other policy areas, including air, water and waste regulation. Where federal regulation is lacking or spotty,
    states are the de facto primary regulators, including for example, adopting modern animal welfare protections,
    regulation of cosmetics, and setting aquaculture standards for coastal states such as Maine and Washington.

Unfortunately, since the RCC was established in 2011, it has not met these guidelines in carrying out its activities. The
regulatory cooperation activities undertaken by the RCC appear in most instances to be largely non-transparent,
corporate-directed, and with minimal participation by civil society or stakeholders outside of the regulated industries.
As just one example, the meat inspection work plan for 2016 provides as a medium-term goal, “CFIA and FSIS will
assess and, to the greatest extent possible, implement the Canadian Meat Council (CMC) and the North American
Meat Institute (NAMI) proposal to streamline export requirements, in support of new electronic certification
platforms”.1 A list of the participants in the meat sector RCC committee is not posted on the public Internet site, so
it is impossible to know who was involved, and the referenced industry-written plan is not linked. Further, detailed
minutes of meetings are not posted, and while some reports may be available through other agencies’ websites, there
appears to be spotty access to many of the RCC’s work products and proceedings.2 It is unclear the extent to which
state governments with overlapping regulatory authority have been consulted, if at all.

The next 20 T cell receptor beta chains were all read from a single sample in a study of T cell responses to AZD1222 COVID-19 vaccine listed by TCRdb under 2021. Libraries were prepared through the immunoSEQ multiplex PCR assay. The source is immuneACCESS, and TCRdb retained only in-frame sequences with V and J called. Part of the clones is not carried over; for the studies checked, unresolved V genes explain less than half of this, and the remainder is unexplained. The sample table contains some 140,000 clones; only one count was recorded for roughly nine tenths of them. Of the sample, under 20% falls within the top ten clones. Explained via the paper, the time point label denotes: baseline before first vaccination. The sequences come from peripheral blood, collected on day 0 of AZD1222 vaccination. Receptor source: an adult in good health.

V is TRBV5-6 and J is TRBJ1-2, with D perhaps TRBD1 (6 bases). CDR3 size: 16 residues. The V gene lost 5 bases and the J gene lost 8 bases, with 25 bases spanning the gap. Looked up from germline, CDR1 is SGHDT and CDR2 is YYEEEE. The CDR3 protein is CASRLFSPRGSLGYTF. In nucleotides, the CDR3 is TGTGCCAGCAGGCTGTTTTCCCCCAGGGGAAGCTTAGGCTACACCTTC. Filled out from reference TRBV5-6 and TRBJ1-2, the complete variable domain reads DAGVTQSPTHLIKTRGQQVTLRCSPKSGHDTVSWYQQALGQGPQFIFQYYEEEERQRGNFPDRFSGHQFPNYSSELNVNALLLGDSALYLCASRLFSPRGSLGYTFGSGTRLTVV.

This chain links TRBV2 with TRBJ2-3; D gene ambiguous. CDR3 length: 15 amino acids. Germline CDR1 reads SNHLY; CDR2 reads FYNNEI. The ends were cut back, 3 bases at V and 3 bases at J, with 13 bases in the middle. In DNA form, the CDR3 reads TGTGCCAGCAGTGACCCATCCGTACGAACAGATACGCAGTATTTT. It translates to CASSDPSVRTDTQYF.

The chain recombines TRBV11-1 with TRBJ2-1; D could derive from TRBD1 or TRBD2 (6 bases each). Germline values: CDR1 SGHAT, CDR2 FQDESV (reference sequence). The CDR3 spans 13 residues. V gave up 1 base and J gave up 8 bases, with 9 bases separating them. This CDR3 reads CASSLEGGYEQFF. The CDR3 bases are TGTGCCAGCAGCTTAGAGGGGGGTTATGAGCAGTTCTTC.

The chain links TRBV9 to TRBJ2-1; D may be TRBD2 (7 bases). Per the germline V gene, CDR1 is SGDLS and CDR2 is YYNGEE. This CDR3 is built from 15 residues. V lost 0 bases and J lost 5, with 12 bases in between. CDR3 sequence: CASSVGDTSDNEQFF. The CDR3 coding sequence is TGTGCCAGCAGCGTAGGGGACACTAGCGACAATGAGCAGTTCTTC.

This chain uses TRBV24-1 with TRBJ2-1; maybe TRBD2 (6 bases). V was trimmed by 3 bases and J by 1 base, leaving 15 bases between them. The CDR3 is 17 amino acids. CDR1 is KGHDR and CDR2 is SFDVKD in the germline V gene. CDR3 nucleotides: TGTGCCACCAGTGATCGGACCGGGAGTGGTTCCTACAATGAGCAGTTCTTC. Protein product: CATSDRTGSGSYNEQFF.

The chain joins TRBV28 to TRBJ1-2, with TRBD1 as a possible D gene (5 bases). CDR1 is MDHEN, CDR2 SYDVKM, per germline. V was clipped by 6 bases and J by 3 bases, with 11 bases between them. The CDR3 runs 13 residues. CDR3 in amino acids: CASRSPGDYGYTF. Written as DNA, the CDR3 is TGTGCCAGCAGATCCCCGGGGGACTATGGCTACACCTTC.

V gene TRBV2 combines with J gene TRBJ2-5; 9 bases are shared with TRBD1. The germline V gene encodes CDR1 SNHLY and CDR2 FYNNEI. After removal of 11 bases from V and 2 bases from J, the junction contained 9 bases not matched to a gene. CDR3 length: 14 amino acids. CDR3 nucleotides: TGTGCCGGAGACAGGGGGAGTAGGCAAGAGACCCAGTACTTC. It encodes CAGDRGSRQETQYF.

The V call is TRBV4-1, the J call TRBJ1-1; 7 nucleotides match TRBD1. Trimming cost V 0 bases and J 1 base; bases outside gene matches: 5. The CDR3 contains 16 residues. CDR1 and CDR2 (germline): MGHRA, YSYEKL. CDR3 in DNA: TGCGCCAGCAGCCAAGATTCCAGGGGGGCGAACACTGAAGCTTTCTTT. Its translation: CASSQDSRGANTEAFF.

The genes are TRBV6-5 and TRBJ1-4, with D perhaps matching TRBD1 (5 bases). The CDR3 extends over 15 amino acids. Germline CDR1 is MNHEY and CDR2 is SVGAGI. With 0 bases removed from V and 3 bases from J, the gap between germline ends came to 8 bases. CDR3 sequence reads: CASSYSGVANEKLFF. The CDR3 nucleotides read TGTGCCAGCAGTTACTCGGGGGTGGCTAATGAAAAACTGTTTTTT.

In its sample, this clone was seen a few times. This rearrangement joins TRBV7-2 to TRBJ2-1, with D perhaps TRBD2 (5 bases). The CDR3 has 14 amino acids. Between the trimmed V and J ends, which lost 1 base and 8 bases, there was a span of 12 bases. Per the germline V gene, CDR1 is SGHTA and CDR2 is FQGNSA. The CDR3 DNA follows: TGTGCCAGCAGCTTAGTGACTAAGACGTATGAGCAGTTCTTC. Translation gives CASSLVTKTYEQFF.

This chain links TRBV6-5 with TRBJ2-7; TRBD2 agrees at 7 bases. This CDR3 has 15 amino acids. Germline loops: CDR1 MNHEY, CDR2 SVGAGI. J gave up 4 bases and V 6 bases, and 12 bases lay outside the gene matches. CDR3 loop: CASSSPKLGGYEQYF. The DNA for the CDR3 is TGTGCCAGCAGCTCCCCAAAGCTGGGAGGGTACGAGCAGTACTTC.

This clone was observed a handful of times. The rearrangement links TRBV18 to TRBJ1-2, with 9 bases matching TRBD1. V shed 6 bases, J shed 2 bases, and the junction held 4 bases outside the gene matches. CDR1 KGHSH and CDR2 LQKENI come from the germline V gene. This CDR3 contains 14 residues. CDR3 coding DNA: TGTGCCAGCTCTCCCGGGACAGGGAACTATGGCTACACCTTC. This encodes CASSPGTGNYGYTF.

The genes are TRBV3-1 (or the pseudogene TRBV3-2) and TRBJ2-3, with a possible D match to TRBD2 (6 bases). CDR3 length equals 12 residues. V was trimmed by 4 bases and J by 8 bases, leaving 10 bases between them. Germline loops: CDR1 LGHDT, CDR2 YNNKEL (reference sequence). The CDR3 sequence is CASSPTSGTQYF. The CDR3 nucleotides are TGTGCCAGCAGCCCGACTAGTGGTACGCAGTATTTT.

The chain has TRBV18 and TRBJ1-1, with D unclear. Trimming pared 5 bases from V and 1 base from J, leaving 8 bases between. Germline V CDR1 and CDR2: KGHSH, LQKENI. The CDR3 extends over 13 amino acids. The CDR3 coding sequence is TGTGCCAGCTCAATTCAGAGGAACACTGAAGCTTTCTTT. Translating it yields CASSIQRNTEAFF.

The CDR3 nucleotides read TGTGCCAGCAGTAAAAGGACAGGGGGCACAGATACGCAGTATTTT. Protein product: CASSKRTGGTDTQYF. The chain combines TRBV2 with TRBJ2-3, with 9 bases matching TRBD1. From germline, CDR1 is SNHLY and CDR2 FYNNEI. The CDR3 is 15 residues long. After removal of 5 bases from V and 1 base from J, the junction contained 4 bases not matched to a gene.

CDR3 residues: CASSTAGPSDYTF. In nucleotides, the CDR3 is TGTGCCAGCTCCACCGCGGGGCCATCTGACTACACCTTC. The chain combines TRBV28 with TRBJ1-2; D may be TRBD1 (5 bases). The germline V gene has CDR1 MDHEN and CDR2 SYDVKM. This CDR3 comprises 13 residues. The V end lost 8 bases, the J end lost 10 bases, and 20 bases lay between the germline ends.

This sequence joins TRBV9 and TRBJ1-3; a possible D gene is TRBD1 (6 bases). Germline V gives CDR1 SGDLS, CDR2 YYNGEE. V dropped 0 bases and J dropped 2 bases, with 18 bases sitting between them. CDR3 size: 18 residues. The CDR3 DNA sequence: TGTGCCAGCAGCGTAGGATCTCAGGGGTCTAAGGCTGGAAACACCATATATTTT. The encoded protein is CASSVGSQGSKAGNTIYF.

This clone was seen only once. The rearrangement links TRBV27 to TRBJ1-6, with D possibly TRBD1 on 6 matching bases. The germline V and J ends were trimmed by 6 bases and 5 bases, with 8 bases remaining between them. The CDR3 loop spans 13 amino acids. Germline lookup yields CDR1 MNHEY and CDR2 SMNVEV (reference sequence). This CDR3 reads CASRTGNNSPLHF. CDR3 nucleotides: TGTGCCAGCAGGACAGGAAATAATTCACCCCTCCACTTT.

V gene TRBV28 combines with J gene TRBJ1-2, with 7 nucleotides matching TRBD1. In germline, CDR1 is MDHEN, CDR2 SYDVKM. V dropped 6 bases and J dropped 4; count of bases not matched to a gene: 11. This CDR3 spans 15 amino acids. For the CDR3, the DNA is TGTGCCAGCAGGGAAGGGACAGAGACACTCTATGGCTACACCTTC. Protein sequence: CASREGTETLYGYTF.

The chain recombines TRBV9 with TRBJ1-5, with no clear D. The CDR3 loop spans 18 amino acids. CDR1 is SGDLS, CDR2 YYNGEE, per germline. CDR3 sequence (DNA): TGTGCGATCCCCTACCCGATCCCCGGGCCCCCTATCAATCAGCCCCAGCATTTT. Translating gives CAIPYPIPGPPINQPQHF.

The renewal and re-starting of the RCC process is an opportunity to approach regulatory cooperation activities
differently. Unfortunately, the Federal Register notice seeking comment is focused instead on using the RCC and
regulatory cooperation “to serve deregulatory functions”, to reduce costs on businesses, and to promote “alternatives
to direct regulation.” We categorically reject this approach. First, the RCC stakeholder and meeting process should be
completely revised to incorporate the principles and measures we have articulated. Second, the existing work plans
and activities should not automatically be continued, as they do not represent the product of an inclusive and
transparent process. Current priorities and work must be reviewed and revised after the RCC is reorganized. Third,
the RCC must not be used to promote voluntary measures instead of enforceable regulations, or to advance

Thank you for your consideration of these comments.

Respectfully submitted,

Sharon Anglin Treat
Senior Attorney,
Institute for Agriculture and Trade Policy


Download a PDF of the letter.